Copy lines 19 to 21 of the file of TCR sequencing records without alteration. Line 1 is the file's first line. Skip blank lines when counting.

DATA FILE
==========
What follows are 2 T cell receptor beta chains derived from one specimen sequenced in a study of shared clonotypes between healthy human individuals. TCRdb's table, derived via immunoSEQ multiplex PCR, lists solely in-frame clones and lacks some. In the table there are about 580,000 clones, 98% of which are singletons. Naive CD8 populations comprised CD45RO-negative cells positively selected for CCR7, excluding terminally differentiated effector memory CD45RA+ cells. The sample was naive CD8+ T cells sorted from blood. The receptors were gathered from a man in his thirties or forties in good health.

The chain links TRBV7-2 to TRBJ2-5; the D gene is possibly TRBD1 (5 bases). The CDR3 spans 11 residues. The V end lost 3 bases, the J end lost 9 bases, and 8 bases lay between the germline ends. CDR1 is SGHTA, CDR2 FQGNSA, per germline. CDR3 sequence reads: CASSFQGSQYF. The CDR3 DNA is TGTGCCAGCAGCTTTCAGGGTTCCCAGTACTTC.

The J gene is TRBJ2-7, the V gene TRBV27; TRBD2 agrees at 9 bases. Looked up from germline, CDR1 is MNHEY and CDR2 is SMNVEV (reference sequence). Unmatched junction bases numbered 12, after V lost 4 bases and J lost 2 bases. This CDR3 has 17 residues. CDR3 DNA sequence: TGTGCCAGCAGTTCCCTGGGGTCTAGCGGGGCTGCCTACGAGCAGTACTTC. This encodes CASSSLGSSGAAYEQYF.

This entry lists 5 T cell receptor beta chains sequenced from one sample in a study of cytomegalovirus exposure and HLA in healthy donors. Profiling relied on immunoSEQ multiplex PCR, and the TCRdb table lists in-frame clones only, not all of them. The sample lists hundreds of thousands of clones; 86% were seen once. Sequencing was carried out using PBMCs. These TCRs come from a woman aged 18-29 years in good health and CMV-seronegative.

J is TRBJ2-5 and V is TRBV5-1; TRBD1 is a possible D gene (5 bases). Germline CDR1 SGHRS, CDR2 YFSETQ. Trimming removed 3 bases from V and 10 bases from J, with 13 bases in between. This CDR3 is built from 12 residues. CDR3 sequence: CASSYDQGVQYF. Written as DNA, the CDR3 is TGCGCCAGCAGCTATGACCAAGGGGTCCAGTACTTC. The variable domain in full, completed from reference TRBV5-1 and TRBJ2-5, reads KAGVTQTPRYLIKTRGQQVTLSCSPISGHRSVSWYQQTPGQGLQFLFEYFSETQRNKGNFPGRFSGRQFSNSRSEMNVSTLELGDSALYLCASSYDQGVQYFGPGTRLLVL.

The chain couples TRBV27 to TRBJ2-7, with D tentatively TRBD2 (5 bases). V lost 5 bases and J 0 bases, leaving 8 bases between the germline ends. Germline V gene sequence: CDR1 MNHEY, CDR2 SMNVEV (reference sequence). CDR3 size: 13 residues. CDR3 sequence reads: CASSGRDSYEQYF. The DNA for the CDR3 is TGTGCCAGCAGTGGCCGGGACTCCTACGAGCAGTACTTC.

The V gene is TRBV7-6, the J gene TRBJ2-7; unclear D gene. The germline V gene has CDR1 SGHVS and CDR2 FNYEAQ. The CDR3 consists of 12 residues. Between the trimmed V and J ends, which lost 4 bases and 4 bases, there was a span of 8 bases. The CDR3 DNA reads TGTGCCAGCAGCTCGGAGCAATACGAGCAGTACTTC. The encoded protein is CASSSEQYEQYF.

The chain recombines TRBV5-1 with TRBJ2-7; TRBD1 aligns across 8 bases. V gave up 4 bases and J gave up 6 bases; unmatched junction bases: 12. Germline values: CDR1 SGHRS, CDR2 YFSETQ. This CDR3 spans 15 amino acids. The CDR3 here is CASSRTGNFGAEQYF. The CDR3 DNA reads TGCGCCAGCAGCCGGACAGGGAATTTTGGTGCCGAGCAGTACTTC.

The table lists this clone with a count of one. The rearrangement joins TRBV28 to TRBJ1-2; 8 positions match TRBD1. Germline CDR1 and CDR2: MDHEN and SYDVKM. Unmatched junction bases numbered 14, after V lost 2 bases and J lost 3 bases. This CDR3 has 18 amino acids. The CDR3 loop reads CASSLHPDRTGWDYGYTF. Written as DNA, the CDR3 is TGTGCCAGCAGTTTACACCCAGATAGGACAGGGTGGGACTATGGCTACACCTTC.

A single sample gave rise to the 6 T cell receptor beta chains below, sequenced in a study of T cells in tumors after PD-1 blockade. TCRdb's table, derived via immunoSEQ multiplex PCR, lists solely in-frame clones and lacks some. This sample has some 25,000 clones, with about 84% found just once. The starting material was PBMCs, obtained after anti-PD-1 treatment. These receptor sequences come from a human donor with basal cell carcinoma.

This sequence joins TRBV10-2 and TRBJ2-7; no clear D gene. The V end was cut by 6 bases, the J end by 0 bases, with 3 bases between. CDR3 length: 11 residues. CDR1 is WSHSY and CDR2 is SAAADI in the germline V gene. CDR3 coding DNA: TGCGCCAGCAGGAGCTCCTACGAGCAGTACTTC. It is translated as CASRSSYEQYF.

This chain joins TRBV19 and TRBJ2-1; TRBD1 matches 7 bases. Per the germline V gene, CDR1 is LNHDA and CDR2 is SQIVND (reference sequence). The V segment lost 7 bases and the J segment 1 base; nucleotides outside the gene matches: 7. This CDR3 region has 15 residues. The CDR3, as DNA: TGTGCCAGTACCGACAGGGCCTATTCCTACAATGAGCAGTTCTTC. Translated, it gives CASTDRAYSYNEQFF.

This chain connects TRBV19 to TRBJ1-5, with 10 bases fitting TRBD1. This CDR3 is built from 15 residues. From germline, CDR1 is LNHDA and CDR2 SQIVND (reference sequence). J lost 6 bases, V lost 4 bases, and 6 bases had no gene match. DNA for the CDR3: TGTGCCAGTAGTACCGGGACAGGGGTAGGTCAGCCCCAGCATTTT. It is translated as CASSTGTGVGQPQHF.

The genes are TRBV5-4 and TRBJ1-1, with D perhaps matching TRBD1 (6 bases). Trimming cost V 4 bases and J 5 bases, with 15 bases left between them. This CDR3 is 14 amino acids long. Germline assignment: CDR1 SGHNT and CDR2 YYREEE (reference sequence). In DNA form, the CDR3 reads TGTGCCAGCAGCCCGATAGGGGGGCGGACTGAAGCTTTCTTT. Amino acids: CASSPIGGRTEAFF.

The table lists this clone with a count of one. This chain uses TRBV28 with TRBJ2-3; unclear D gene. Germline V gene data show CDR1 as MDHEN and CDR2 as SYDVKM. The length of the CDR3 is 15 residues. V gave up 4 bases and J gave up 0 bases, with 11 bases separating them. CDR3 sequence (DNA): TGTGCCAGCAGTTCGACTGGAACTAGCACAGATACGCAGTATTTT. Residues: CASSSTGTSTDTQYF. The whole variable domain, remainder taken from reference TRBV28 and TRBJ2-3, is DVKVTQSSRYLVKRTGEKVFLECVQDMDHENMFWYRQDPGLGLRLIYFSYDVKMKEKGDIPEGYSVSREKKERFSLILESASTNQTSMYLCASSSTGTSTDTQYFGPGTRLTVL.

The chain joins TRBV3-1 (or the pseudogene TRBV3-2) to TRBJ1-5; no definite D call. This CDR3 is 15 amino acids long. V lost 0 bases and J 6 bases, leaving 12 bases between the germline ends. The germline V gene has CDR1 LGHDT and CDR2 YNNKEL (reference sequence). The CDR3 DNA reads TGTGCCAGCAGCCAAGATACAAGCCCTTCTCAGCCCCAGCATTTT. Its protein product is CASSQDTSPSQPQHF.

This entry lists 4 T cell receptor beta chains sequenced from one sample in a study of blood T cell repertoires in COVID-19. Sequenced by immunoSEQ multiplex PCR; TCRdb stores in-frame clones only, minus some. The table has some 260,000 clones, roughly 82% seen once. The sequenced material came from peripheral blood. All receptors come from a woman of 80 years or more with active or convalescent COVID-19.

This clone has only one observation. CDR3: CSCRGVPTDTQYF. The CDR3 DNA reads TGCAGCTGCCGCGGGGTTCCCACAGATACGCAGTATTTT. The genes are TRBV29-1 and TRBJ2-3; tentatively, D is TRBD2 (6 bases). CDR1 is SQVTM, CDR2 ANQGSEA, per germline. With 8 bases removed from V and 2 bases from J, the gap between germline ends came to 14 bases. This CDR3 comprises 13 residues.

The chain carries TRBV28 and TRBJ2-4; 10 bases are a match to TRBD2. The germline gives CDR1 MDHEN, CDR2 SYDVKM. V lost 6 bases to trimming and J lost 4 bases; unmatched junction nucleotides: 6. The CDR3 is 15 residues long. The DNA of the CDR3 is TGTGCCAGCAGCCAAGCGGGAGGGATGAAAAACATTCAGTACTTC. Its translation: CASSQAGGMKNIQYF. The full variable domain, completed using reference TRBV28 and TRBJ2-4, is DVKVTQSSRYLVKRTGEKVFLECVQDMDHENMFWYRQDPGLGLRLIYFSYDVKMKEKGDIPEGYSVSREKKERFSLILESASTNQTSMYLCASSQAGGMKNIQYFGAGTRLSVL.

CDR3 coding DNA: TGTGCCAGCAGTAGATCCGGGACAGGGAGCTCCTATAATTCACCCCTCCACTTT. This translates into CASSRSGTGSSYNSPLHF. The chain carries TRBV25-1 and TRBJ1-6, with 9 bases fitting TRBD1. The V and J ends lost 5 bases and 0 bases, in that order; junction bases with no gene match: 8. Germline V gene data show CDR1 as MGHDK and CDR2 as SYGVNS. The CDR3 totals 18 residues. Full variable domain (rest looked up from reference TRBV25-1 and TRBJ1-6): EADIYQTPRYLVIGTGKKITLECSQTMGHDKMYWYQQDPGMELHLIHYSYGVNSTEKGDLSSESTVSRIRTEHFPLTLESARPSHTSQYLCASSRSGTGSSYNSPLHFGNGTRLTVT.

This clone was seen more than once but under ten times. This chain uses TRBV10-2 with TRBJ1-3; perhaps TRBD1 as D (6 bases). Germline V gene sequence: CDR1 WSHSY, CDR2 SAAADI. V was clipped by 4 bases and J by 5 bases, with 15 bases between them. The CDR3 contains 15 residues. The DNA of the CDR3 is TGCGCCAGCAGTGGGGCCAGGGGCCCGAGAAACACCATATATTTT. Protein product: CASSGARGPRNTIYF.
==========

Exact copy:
The chain carries TRBV28 and TRBJ2-4; 10 bases are a match to TRBD2. The germline gives CDR1 MDHEN, CDR2 SYDVKM. V lost 6 bases to trimming and J lost 4 bases; unmatched junction nucleotides: 6. The CDR3 is 15 residues long. The DNA of the CDR3 is TGTGCCAGCAGCCAAGCGGGAGGGATGAAAAACATTCAGTACTTC. Its translation: CASSQAGGMKNIQYF. The full variable domain, completed using reference TRBV28 and TRBJ2-4, is DVKVTQSSRYLVKRTGEKVFLECVQDMDHENMFWYRQDPGLGLRLIYFSYDVKMKEKGDIPEGYSVSREKKERFSLILESASTNQTSMYLCASSQAGGMKNIQYFGAGTRLSVL.

CDR3 coding DNA: TGTGCCAGCAGTAGATCCGGGACAGGGAGCTCCTATAATTCACCCCTCCACTTT. This translates into CASSRSGTGSSYNSPLHF. The chain carries TRBV25-1 and TRBJ1-6, with 9 bases fitting TRBD1. The V and J ends lost 5 bases and 0 bases, in that order; junction bases with no gene match: 8. Germline V gene data show CDR1 as MGHDK and CDR2 as SYGVNS. The CDR3 totals 18 residues. Full variable domain (rest looked up from reference TRBV25-1 and TRBJ1-6): EADIYQTPRYLVIGTGKKITLECSQTMGHDKMYWYQQDPGMELHLIHYSYGVNSTEKGDLSSESTVSRIRTEHFPLTLESARPSHTSQYLCASSRSGTGSSYNSPLHFGNGTRLTVT.

This clone was seen more than once but under ten times. This chain uses TRBV10-2 with TRBJ1-3; perhaps TRBD1 as D (6 bases). Germline V gene sequence: CDR1 WSHSY, CDR2 SAAADI. V was clipped by 4 bases and J by 5 bases, with 15 bases between them. The CDR3 contains 15 residues. The DNA of the CDR3 is TGCGCCAGCAGTGGGGCCAGGGGCCCGAGAAACACCATATATTTT. Protein product: CASSGARGPRNTIYF.